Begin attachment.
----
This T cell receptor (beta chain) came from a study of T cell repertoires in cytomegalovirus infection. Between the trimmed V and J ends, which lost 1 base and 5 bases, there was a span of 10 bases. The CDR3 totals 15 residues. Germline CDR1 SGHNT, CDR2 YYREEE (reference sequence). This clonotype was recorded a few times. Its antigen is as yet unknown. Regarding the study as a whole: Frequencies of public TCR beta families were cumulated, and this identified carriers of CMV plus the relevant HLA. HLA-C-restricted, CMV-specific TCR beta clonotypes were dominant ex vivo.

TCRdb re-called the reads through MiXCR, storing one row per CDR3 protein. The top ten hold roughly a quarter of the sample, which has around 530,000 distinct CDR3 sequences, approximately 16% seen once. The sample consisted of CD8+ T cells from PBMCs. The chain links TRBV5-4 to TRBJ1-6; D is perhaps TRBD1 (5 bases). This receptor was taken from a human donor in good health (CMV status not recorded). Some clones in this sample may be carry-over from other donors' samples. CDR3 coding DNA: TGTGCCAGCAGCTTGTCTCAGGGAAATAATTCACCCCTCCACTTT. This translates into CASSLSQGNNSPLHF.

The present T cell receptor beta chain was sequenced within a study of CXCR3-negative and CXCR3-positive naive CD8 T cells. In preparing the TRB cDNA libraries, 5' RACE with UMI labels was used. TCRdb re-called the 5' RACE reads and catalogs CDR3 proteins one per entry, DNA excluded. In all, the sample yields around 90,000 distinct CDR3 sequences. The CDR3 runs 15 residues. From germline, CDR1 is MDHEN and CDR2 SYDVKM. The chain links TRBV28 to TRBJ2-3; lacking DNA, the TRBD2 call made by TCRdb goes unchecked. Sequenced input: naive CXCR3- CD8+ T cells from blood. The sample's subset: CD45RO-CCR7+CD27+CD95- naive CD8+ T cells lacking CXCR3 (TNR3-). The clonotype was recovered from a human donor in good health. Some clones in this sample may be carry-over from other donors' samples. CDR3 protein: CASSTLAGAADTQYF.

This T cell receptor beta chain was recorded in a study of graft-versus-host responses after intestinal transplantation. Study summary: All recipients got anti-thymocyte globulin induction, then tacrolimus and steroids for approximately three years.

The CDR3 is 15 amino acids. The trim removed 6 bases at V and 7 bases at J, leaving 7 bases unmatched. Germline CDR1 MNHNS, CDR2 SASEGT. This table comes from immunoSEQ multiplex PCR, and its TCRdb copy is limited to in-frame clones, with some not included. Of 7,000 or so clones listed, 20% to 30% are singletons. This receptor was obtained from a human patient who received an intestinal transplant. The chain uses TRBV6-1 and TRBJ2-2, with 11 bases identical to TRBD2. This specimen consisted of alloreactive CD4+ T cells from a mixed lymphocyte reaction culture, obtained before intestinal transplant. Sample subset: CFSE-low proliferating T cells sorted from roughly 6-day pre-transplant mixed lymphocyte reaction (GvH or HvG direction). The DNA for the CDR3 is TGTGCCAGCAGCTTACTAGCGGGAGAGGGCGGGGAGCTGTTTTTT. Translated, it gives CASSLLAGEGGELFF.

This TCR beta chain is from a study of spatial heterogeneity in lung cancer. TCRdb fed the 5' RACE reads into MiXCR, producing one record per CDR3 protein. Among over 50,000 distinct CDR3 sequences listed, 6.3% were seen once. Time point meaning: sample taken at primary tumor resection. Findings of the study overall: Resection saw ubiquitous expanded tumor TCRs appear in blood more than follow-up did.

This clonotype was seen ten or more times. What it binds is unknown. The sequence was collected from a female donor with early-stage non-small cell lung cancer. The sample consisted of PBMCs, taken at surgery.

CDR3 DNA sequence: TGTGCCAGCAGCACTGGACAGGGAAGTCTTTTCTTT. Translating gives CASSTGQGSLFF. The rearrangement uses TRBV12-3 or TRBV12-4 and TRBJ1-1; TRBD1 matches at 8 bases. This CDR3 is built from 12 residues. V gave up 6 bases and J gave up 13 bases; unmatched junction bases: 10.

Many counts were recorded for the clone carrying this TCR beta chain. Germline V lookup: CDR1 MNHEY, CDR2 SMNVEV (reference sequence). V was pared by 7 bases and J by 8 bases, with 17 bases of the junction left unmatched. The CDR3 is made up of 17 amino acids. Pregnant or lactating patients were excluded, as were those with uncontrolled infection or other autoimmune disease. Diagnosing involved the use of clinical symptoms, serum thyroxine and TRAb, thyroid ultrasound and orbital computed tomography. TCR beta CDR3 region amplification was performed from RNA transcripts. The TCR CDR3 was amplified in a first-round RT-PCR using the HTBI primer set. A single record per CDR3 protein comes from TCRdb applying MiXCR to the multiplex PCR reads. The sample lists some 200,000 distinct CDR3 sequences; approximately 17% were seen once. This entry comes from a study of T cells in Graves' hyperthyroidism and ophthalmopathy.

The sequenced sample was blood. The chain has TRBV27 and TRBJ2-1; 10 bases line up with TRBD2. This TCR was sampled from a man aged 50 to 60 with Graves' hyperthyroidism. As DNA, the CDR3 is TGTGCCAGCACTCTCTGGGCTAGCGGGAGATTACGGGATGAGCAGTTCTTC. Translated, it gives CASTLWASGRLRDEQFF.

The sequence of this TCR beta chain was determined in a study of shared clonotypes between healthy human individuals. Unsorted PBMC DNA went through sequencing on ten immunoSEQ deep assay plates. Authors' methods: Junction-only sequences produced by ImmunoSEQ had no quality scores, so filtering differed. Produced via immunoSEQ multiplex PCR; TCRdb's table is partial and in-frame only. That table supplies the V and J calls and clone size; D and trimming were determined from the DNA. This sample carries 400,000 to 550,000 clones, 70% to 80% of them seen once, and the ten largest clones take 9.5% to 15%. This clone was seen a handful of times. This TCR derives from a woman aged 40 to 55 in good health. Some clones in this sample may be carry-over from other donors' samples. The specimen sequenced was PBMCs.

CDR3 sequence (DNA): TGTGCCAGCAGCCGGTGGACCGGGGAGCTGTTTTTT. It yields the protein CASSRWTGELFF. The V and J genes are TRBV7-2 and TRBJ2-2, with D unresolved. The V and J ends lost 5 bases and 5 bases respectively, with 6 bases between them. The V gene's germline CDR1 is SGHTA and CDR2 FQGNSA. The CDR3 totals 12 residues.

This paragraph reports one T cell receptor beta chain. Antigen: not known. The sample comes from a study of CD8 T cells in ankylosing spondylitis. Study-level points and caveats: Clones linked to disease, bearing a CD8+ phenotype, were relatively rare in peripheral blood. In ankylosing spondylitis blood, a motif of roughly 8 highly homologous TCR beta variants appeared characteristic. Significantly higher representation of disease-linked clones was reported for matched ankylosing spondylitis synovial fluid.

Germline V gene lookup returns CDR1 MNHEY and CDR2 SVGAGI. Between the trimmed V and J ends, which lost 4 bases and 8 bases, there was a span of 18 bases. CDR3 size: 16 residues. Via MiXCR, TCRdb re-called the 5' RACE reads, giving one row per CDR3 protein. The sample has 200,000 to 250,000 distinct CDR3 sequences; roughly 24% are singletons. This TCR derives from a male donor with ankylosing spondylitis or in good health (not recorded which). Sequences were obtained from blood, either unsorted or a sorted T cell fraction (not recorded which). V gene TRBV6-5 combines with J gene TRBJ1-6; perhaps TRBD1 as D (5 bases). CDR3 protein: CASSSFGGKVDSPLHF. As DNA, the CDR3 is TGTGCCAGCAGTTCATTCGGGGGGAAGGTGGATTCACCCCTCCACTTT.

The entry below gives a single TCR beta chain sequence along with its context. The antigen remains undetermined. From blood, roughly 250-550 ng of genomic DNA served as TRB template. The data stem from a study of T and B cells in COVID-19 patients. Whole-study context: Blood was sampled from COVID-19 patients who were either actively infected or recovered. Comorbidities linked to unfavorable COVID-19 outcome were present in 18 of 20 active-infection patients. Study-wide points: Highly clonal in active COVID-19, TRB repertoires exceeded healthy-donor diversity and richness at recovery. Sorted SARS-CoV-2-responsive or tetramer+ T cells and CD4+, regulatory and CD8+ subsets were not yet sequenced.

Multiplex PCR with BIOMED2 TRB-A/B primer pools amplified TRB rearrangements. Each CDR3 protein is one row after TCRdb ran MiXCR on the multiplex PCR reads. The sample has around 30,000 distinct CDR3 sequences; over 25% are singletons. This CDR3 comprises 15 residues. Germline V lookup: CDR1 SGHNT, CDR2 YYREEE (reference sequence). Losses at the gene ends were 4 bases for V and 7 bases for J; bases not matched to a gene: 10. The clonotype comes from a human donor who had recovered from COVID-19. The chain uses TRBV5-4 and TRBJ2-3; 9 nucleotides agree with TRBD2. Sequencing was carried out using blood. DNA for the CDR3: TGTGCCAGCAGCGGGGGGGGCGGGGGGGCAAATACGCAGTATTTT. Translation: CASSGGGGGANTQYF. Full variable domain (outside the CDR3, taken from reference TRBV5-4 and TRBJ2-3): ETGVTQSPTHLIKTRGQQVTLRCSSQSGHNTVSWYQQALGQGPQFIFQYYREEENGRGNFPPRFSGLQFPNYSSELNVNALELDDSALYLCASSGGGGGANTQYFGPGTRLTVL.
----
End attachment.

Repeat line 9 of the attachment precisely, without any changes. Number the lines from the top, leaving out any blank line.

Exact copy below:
Many counts were recorded for the clone carrying this TCR beta chain. Germline V lookup: CDR1 MNHEY, CDR2 SMNVEV (reference sequence). V was pared by 7 bases and J by 8 bases, with 17 bases of the junction left unmatched. The CDR3 is made up of 17 amino acids. Pregnant or lactating patients were excluded, as were those with uncontrolled infection or other autoimmune disease. Diagnosing involved the use of clinical symptoms, serum thyroxine and TRAb, thyroid ultrasound and orbital computed tomography. TCR beta CDR3 region amplification was performed from RNA transcripts. The TCR CDR3 was amplified in a first-round RT-PCR using the HTBI primer set. A single record per CDR3 protein comes from TCRdb applying MiXCR to the multiplex PCR reads. The sample lists some 200,000 distinct CDR3 sequences; approximately 17% were seen once. This entry comes from a study of T cells in Graves' hyperthyroidism and ophthalmopathy.